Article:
The Gift of Reading Aloud

If someone were to ask me what the key to a successful homeschool is, my first answer would be prayer. Homeschooling is far too hard to attempt to do it without God. My second answer would be to read aloud to your children from the time they are babies.

I have such fond memories of reading to my children. Yes, there were certainly moments in which it was a trial. There were times when they were little when we read the same book over and over again until I may have wanted to “lose” that book forever. No matter how much I tried, I could not muster any enthusiasm for reading The Star Wars Dictionary or the Pokémon Handbook aloud. There were times when I was so exhausted that I would nod off right in the middle of a sentence (and my children would shake me awake).

Yet, despite those few moments when reading aloud was less than a pleasure, the benefits and positive experiences far outweighed any discomfort I may have had on a limited basis. Sharing stories with children not only exposes our children to the wonders of literature, a wealth of vocabulary, and encourages a love of reading, it helps build our relationship with our children.

A successful homeschool experience can only happen if there is a positive relationship between parent and child. If that relationship is strained or antagonistic, encouraging children to learn will be an uphill battle of wills. Reading aloud can create a time set aside in your day when your relationship is nourished. Cuddling together under a cozy blanket with a story or reading a bedtime story on a regular basis can be a time that both parents and children look forward to. In The Enchanted Hour: The Miraculous Power of Reading Aloud in the Age of Distraction, Meghan Cox Gurdon states, “The act of reading together secures people to one another creating order and connection, as if we were quilt squares tacked together with threads made of stories.”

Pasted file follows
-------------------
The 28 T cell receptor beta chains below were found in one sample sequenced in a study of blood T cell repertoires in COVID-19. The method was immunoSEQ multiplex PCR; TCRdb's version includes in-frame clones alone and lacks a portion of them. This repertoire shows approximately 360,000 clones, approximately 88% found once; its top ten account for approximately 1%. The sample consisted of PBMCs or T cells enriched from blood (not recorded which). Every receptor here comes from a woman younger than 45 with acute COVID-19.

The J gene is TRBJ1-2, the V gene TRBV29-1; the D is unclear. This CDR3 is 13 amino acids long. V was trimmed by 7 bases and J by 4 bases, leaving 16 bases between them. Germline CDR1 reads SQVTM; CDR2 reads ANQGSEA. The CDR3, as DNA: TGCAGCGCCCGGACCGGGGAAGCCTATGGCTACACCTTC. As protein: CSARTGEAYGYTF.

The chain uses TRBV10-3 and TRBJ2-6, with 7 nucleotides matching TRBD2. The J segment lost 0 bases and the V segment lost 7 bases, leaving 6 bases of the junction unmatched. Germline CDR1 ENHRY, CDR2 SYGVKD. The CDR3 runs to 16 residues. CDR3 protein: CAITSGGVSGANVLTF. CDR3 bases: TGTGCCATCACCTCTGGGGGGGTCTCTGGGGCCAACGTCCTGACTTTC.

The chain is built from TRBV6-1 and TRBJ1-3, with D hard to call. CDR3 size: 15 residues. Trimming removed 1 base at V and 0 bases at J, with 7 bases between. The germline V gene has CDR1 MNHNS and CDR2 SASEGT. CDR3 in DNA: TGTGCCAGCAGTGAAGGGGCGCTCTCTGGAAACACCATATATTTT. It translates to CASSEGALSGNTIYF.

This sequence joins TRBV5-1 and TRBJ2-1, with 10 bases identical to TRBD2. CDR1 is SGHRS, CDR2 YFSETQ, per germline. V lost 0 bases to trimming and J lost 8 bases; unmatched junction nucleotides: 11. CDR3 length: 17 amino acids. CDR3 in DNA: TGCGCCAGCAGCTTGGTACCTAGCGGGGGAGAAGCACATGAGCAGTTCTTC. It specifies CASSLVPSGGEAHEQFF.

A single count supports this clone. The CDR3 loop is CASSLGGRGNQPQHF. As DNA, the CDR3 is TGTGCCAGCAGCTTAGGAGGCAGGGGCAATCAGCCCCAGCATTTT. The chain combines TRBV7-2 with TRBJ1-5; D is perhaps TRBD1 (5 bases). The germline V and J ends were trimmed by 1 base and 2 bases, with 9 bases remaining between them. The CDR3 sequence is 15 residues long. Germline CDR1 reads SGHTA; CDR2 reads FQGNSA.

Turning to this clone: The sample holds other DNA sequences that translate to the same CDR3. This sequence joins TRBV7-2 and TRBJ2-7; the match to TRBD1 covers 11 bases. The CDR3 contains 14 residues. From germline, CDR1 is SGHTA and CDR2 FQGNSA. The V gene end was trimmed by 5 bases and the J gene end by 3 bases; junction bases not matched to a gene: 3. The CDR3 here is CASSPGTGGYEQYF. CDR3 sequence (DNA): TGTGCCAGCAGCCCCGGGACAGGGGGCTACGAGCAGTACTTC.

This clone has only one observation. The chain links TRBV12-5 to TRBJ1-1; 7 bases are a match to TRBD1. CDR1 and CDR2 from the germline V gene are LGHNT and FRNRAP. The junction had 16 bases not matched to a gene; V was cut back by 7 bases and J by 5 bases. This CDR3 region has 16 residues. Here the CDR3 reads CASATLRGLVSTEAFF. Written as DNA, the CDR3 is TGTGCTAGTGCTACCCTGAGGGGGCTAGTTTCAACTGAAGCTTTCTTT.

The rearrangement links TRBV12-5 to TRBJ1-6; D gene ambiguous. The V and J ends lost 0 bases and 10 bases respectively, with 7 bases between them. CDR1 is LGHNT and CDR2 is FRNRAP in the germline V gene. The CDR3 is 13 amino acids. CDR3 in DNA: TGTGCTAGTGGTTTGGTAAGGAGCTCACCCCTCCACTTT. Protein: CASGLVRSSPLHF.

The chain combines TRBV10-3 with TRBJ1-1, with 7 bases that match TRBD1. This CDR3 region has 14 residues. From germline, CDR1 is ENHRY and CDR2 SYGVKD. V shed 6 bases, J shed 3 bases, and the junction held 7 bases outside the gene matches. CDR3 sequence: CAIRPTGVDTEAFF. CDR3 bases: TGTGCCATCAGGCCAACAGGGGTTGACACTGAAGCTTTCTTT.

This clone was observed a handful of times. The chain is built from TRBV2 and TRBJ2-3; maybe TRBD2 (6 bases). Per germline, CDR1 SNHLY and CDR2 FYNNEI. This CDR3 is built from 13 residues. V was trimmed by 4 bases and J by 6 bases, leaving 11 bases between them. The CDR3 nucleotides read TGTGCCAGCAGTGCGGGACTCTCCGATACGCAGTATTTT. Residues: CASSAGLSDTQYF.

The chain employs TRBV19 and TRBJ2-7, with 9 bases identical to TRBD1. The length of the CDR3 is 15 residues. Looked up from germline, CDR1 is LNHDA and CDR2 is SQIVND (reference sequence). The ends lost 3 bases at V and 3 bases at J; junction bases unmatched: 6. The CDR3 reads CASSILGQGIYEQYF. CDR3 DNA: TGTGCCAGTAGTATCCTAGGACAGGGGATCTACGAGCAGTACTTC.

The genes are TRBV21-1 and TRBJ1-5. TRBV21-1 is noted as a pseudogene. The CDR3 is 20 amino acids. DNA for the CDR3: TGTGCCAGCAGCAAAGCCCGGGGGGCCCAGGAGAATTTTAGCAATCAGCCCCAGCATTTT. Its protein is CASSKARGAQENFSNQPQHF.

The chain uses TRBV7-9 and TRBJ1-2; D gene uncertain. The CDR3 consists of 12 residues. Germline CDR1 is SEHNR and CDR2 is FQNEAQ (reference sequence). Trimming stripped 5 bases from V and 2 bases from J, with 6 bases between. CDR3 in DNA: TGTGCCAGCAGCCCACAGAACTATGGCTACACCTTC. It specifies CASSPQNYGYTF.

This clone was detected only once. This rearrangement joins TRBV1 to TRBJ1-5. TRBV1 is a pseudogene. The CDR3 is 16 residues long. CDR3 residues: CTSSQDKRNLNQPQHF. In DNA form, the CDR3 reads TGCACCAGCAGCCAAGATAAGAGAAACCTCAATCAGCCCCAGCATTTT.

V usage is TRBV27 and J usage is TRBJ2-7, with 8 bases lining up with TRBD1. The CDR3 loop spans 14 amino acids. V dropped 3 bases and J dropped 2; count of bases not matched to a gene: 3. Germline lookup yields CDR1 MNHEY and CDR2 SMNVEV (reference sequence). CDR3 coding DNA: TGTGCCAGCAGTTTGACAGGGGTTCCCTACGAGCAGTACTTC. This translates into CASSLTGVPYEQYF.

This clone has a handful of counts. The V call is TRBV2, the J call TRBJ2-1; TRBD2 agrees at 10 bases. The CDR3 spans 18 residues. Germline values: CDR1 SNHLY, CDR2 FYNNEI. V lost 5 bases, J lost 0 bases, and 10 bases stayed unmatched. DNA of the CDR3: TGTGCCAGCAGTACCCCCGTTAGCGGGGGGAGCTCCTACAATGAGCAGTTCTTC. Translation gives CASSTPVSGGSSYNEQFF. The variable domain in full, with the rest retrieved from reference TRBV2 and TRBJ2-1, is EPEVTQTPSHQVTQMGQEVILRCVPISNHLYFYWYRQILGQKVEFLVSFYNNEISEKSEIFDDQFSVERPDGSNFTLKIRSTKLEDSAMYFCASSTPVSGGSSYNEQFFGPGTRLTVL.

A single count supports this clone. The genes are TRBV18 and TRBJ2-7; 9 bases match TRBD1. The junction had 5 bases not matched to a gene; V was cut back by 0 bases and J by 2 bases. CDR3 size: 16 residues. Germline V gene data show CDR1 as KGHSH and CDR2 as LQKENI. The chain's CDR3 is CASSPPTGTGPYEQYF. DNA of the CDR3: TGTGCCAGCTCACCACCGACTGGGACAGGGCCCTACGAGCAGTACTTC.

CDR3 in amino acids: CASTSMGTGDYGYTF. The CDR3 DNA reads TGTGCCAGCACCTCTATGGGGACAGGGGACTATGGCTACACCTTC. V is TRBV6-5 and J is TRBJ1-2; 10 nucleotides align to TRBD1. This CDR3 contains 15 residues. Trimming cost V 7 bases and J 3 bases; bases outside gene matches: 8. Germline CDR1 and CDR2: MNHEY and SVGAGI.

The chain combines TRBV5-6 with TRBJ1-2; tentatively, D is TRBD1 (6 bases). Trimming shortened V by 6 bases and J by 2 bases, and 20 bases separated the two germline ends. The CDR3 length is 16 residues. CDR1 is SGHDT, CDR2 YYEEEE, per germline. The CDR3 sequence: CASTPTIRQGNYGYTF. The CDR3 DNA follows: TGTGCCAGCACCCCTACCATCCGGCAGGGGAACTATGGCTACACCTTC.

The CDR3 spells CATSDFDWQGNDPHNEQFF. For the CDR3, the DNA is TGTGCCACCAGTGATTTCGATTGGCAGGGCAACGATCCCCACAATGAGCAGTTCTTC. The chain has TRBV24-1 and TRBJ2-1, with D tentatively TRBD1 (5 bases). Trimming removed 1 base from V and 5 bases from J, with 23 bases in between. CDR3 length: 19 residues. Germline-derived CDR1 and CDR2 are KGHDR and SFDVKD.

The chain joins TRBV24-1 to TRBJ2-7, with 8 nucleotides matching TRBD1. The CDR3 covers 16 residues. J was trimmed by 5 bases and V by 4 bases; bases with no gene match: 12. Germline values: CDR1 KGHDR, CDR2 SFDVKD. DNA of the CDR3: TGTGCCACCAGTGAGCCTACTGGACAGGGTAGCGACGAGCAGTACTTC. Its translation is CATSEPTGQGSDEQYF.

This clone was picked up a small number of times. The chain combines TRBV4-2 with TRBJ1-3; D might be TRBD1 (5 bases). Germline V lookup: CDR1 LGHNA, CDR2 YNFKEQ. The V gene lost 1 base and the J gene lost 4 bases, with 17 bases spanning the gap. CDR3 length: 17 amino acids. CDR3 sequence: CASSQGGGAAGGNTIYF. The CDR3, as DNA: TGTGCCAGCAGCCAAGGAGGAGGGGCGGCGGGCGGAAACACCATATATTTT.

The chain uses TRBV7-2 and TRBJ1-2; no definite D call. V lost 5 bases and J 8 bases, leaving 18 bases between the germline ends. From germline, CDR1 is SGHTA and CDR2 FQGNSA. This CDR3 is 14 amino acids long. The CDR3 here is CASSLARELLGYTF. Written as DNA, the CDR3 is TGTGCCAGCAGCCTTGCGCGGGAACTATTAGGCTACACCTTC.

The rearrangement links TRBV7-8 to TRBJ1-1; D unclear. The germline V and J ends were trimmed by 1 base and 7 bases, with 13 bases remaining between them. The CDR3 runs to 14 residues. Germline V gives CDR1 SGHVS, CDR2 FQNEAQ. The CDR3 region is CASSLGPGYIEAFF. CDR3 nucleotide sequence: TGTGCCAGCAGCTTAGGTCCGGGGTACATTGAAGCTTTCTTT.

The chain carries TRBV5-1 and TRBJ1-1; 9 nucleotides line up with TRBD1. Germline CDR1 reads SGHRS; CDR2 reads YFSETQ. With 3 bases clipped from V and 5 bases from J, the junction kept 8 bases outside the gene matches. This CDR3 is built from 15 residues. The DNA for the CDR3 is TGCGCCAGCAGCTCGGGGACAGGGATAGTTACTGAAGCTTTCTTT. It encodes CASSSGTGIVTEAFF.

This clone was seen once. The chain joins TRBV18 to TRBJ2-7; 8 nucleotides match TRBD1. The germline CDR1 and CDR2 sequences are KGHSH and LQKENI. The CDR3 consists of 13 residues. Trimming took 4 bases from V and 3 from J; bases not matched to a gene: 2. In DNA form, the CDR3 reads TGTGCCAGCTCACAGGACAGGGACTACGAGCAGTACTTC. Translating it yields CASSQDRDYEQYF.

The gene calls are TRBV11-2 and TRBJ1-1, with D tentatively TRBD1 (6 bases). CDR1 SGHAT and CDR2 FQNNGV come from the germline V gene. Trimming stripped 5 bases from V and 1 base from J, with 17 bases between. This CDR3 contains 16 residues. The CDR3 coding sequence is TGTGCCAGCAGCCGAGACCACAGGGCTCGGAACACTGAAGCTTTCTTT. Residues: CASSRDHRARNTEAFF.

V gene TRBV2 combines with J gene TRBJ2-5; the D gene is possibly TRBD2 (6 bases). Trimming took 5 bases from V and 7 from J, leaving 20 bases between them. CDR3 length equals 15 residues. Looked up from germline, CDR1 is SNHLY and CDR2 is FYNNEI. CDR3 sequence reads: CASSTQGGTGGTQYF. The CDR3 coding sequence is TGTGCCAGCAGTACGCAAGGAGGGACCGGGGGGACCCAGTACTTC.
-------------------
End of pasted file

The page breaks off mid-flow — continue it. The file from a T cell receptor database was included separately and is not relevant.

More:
There are times when it seems as if reading aloud is a futile activity. Is your baby who is more interested in eating the board book really getting anything out of this time? What about the high-energy child who continues to bounce around the room while you read, or the non-verbal autistic child who doesn’t seem to be taking anything in? The answer is yes. Even in those challenging situations, there are benefits to reading aloud. Babies learn to value books for more than oral stimulation. The high-energy child may listen better when moving. The autistic child may be taking in much more than you will ever know. They all benefit from spending the time with you. You need not worry that you are not enough. As Gurdon reminds us: “There is no genius in Silicon Valley who has yet devised a machine half as effective for teaching and nurturing the young mind as a flawed, fallible, physically present human being.”

Reading aloud can help build relationship even in children who are older. There is no reason to stop reading aloud to children simply because they can read to themselves. A family read aloud can be a way for all members of a family to share a story and have fodder for conversation. An audio book can be listened to in the car and enjoyed by all present, turning car trips into something to look forward to rather than dreaded. Sharing a book with the whole family is also a great way to share the faith through reading saint biographies or faith-based fiction.

How can you add more time for reading aloud into your lives? If you can get up early enough to have breakfast before your children, reading to them while they eat breakfast can be a great way to start your day. As indicated above, listening to an audio book while in the car provides both entertainment and education. You can read to small children before they settle down for an afternoon nap. A family read aloud might take place after dinner. Before bed is a classic time to share a good story. These reading times don’t have to be long. Ten or twenty minute sessions add up quickly in cumulative effect. The point is to make reading aloud a priority and schedule it into your lives. It will soon be part of your routine that both you and your children will look forward to. The benefits will last a lifetime.

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Author: Patrice Fagnant-MacArthur

Patrice Fagnant-MacArthur, editor of "Today's Catholic Homeschooling", is the mother of two biological sons and one adopted daughter. She is in her fifteenth year of homeschooling. She has a B.A. in History and Fine Art and a Master's Degree in Applied Theology. She is the author of "The Crash Course Guide to Catholic Homeschooling" and "The Fruits of the Mysteries of the Rosary". She blogs at